Paul Rudd and Tina Fey talk new movie’s acceptance theme, first jobs and shower scene

They say dreams come true, and that one where Tina Fey and Paul Rudd act (and shower) together on the big screen – it’s really happening. Two of the most charismatic, gay-loved actors team up for Admission, about a college admissions officer (Fey) and her could-be biological son who she meets through an old classmate (Rudd).

“It’s a movie about chasing acceptance. That formal outward acceptance shouldn’t be valued as much. That’s the message: Just be who you are,” says Fey, a GLAAD winner for 30 Rock who recounted her gay musical-theater origins in her Bossypants memoir.

Rudd’s career started, and still is, just as queer: besides Clueless, he starred as Jennifer Aniston’s best gay pal in The Object of My Affection. And that’s just the beginning of his homo happenings.

“Yes, it’s true. It’s really true,” he says, reflecting on the increasingly gay apex of his career at the Waldorf Astoria in New York City, seated next to Fey.

What does he have to say about that important message of self-love and acceptance, then? Surely something gay, right? In goofy Rudd-style, just what you’d expect: “Lily Tomlin’s in it!” he quips with his sly smirk, referring to the comedian’s role as Fey’s mother. “There’s your answer.”

 

What did you see as the biggest challenge of taking on these characters?

Tina: For me, it was just trying to do a good job of what I felt was the dramatic arc of the movie. There were certainly scenes that were more emotional than anything I have ever had to do before.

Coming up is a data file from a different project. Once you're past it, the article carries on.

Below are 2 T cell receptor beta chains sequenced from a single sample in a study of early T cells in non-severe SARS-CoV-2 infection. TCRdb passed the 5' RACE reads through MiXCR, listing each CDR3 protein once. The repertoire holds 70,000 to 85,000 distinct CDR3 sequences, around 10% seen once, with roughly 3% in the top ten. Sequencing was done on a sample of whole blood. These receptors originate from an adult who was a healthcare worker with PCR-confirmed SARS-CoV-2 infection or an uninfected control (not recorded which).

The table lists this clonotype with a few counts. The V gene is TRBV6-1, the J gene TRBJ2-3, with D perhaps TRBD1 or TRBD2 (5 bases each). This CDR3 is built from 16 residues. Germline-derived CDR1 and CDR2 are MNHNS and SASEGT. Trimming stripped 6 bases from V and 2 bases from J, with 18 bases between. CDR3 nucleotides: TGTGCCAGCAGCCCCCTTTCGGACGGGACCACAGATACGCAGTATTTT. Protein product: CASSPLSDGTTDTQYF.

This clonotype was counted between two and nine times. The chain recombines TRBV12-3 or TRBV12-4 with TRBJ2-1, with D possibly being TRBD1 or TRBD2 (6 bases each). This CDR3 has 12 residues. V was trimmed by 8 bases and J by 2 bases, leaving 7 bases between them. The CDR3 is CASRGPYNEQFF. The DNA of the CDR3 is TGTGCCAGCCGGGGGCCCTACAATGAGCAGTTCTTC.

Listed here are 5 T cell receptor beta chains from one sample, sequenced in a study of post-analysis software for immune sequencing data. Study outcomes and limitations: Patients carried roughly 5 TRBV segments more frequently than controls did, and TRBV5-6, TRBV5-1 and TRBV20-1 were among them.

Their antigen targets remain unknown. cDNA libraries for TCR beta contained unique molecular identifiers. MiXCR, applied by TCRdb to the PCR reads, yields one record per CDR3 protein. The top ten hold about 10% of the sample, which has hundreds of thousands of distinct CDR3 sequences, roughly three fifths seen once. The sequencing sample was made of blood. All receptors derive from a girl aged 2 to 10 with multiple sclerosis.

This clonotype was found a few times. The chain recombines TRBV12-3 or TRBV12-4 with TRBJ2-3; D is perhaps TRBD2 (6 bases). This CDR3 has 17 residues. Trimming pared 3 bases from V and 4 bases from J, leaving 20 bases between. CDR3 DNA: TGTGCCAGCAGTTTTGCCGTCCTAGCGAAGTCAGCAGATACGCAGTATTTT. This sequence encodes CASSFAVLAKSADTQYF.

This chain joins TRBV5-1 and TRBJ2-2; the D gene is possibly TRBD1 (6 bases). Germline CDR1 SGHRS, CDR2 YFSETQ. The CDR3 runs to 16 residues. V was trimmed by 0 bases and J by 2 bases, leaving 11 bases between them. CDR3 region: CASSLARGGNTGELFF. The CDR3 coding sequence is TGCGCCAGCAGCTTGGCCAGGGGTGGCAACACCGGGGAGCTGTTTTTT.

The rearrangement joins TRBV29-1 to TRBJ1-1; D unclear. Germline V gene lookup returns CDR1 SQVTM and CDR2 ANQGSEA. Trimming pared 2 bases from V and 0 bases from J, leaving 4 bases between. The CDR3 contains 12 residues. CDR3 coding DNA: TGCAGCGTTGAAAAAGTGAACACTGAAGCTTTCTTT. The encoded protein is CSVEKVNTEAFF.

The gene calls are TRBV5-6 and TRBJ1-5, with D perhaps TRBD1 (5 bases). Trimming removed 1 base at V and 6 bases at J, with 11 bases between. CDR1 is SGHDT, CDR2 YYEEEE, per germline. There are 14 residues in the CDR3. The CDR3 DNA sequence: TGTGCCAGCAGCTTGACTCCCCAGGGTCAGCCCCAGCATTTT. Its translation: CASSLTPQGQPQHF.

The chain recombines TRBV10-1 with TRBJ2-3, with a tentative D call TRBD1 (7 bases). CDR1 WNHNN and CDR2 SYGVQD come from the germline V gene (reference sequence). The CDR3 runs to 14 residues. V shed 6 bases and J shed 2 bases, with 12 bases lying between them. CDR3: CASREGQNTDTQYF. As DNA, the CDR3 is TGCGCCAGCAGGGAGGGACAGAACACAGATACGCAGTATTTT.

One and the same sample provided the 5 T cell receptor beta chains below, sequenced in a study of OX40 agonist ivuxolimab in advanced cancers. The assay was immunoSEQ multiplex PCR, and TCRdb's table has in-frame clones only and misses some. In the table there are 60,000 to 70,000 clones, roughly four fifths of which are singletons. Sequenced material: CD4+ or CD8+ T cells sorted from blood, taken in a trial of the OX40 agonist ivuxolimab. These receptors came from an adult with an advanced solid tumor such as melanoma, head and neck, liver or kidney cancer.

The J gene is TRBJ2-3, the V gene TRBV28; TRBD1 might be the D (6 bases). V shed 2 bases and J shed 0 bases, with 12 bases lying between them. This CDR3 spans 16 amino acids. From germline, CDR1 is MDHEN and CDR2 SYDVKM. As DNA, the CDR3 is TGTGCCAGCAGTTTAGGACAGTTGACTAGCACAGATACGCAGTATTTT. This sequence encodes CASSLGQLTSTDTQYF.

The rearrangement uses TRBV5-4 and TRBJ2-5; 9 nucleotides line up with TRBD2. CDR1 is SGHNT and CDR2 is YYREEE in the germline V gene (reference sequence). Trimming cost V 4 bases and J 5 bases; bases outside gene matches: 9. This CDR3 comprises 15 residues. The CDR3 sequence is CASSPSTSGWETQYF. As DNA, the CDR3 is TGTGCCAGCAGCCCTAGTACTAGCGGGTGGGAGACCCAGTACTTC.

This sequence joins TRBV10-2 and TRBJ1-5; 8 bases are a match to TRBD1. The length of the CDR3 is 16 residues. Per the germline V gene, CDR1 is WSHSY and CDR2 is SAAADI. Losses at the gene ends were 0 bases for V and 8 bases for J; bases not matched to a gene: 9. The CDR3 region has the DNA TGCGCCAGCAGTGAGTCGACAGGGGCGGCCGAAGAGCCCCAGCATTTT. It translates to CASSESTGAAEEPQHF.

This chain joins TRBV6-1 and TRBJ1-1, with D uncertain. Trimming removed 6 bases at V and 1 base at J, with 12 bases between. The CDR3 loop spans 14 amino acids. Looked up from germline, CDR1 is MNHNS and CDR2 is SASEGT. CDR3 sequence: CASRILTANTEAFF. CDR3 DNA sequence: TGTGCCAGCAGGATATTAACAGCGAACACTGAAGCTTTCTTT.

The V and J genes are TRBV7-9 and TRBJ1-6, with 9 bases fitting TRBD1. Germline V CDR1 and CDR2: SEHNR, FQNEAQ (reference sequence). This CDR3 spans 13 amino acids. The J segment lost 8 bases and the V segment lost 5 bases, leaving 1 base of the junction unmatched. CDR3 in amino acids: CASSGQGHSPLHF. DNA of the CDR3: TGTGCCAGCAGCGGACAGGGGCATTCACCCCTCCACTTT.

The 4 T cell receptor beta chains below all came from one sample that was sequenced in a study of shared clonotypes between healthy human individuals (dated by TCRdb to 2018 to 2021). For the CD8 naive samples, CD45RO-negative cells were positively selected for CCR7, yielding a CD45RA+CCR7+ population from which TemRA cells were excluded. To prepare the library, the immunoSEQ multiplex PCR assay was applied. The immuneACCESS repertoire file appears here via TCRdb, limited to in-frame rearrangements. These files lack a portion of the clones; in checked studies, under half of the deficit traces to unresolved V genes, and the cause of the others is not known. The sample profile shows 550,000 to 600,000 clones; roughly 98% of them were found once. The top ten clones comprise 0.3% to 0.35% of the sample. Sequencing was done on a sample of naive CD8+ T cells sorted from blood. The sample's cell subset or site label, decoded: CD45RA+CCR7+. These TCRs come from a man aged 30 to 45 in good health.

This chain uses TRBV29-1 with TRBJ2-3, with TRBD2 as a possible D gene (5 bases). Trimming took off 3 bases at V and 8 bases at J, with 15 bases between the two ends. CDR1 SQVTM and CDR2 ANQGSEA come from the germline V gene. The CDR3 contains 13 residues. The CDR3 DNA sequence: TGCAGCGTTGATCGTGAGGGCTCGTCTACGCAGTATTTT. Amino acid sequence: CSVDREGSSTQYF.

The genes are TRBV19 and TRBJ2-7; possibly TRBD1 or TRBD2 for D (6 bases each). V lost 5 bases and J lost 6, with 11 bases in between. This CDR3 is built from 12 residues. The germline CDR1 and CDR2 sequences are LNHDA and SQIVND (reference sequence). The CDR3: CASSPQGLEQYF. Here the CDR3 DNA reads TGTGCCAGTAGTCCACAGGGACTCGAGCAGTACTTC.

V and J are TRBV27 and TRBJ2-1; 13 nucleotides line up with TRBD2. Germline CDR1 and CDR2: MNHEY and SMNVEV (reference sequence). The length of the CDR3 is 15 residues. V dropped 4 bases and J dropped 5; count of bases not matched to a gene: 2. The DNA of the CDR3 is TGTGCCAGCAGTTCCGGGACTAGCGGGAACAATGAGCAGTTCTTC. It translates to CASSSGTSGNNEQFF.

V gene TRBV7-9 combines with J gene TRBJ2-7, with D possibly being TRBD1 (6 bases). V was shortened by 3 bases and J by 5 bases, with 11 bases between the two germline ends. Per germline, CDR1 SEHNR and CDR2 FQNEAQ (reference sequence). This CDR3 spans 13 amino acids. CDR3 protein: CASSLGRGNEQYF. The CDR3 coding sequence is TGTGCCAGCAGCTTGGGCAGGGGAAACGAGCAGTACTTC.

Paul: Just doing it – that was the challenge. (Laughs) That you buy me in the part and it works in the context of the story, and that the conflict seems legit and the character is not one-dimensional – all those things that I think kind of existed in the script. The challenge is just bringing the material to life. Oh god, did I just say that?

Tina: You did.

Paul: Forgive me.

 

Can you relate to the admissions process?

Tina: I wasn’t growing up in some kind of private-school world where it was expected of you to try to get into an Ivy League school or something. I think there are people who grow up in a family where it’s like, “If you don’t get into Harvard or Yale or Princeton, you’re done!” I think that’s craziness.

Paul: I never grew up with that at all. I didn’t apply to any of those schools – mainly because I know I wouldn’t have gotten in. I was just out to lunch when it came to all that stuff. Living in New York City, I’m certainly much more aware of it now. I’m much more aware of it having friends that went to those schools and even having young kids and seeing how they’re being groomed for these schools.

 

What was it like to come from Kansas City and head to New York to become an actor?